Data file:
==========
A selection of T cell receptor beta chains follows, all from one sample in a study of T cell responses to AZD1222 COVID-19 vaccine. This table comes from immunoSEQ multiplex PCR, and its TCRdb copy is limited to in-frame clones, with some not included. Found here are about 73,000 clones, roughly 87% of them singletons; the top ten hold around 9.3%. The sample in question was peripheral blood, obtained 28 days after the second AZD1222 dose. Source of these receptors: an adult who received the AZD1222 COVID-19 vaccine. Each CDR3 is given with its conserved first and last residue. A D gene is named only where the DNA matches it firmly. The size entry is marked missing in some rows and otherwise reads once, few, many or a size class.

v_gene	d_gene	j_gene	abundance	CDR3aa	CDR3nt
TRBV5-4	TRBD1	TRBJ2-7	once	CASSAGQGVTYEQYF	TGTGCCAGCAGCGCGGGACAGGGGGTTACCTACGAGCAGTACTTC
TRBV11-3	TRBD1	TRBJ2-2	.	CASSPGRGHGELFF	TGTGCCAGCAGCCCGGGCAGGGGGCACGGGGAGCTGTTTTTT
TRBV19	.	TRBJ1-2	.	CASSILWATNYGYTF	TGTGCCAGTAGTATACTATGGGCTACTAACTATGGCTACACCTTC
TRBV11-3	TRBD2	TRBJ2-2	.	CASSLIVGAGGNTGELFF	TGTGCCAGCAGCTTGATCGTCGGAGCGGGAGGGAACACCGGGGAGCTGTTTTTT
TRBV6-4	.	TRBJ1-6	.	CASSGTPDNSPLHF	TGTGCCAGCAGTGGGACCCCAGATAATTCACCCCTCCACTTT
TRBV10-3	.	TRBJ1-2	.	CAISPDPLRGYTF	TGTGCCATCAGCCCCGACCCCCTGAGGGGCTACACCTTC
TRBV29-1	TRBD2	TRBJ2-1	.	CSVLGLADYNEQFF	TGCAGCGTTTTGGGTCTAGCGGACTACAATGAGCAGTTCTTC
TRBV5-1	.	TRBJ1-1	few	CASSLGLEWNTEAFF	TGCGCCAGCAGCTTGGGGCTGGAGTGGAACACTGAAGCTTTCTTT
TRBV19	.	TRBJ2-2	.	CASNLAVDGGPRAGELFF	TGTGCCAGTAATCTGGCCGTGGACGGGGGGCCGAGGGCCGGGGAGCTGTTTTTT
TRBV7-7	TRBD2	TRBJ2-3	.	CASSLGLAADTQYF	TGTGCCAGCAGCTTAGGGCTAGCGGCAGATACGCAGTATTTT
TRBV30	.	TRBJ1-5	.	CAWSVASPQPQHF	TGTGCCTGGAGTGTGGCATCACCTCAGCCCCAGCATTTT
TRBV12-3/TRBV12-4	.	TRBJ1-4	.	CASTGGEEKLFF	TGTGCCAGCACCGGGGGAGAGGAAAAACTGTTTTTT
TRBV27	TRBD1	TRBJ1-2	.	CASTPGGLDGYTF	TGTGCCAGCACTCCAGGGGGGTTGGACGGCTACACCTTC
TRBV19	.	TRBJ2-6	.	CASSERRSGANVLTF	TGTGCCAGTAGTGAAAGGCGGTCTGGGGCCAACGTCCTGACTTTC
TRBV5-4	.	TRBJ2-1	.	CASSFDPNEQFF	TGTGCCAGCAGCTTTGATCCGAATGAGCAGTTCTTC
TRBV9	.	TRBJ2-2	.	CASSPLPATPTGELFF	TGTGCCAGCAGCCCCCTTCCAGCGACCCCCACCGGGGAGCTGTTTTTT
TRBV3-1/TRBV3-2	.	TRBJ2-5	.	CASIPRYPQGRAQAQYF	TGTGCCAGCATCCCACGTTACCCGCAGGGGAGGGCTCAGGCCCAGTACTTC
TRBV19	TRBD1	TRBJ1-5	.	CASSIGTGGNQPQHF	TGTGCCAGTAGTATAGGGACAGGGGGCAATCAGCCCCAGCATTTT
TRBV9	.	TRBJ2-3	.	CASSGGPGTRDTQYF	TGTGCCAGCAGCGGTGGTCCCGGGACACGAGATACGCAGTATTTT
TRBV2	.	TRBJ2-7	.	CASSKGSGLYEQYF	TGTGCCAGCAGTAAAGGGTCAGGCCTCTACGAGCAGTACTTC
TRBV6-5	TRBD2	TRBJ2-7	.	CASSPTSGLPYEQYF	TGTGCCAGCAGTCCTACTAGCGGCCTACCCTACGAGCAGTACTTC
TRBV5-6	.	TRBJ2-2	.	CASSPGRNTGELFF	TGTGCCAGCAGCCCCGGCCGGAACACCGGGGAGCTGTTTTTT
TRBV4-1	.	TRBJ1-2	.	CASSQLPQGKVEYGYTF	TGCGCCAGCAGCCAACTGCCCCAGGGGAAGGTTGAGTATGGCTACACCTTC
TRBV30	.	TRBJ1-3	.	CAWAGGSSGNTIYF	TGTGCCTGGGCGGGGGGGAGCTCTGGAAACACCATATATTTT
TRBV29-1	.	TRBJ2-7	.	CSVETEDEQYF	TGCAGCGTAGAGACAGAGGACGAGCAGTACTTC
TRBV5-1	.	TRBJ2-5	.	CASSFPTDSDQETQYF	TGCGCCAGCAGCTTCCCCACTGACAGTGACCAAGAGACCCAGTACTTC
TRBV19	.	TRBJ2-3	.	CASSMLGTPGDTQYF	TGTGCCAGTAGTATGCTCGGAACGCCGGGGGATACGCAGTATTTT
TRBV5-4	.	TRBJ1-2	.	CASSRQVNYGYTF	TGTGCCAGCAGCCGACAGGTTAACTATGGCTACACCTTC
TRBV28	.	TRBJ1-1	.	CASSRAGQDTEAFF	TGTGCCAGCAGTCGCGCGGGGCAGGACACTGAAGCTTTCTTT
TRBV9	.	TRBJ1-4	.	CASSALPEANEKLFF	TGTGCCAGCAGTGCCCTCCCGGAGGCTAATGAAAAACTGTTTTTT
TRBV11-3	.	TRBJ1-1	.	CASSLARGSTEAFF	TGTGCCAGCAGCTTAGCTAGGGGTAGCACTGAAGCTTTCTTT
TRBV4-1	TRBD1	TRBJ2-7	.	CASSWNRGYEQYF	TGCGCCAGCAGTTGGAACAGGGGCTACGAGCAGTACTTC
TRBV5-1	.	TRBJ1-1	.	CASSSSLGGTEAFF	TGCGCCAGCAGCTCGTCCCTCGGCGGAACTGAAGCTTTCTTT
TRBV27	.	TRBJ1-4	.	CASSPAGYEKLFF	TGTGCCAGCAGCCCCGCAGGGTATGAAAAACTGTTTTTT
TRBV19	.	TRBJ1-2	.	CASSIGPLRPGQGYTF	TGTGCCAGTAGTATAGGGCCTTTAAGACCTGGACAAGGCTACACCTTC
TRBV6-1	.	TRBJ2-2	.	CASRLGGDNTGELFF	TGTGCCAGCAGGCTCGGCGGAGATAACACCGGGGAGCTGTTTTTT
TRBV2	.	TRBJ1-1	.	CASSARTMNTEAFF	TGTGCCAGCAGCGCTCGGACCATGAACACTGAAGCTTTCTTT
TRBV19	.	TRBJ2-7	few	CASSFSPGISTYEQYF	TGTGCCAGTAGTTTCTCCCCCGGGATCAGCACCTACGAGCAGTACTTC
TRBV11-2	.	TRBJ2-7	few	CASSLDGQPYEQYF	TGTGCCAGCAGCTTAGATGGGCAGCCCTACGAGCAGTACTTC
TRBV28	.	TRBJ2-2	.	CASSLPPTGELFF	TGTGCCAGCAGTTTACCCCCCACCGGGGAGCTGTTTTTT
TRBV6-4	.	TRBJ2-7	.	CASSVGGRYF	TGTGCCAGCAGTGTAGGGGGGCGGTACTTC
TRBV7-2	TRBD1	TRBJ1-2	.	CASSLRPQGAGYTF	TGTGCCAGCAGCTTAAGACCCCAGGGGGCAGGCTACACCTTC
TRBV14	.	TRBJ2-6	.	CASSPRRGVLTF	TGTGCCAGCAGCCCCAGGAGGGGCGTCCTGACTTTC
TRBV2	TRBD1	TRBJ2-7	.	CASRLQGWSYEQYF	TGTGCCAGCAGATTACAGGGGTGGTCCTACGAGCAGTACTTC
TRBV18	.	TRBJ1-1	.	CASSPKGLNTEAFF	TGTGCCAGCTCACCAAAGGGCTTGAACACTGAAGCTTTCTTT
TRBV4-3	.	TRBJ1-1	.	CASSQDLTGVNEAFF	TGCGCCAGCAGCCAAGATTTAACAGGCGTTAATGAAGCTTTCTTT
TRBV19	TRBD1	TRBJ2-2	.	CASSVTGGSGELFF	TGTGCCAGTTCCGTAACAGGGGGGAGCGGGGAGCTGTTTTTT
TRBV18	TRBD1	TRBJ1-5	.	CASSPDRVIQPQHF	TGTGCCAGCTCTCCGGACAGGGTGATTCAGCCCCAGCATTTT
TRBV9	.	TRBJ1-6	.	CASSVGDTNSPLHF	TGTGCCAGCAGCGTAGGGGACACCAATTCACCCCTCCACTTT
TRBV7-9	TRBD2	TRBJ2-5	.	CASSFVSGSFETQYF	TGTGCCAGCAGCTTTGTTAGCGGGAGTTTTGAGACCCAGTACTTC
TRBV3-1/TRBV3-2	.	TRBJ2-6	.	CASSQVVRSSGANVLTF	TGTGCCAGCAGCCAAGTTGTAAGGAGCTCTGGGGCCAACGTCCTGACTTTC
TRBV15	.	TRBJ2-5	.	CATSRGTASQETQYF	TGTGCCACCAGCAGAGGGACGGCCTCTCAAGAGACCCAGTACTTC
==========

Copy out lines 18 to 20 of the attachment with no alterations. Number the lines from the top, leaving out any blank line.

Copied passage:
TRBV9	.	TRBJ2-2	.	CASSPLPATPTGELFF	TGTGCCAGCAGCCCCCTTCCAGCGACCCCCACCGGGGAGCTGTTTTTT
TRBV3-1/TRBV3-2	.	TRBJ2-5	.	CASIPRYPQGRAQAQYF	TGTGCCAGCATCCCACGTTACCCGCAGGGGAGGGCTCAGGCCCAGTACTTC
TRBV19	TRBD1	TRBJ1-5	.	CASSIGTGGNQPQHF	TGTGCCAGTAGTATAGGGACAGGGGGCAATCAGCCCCAGCATTTT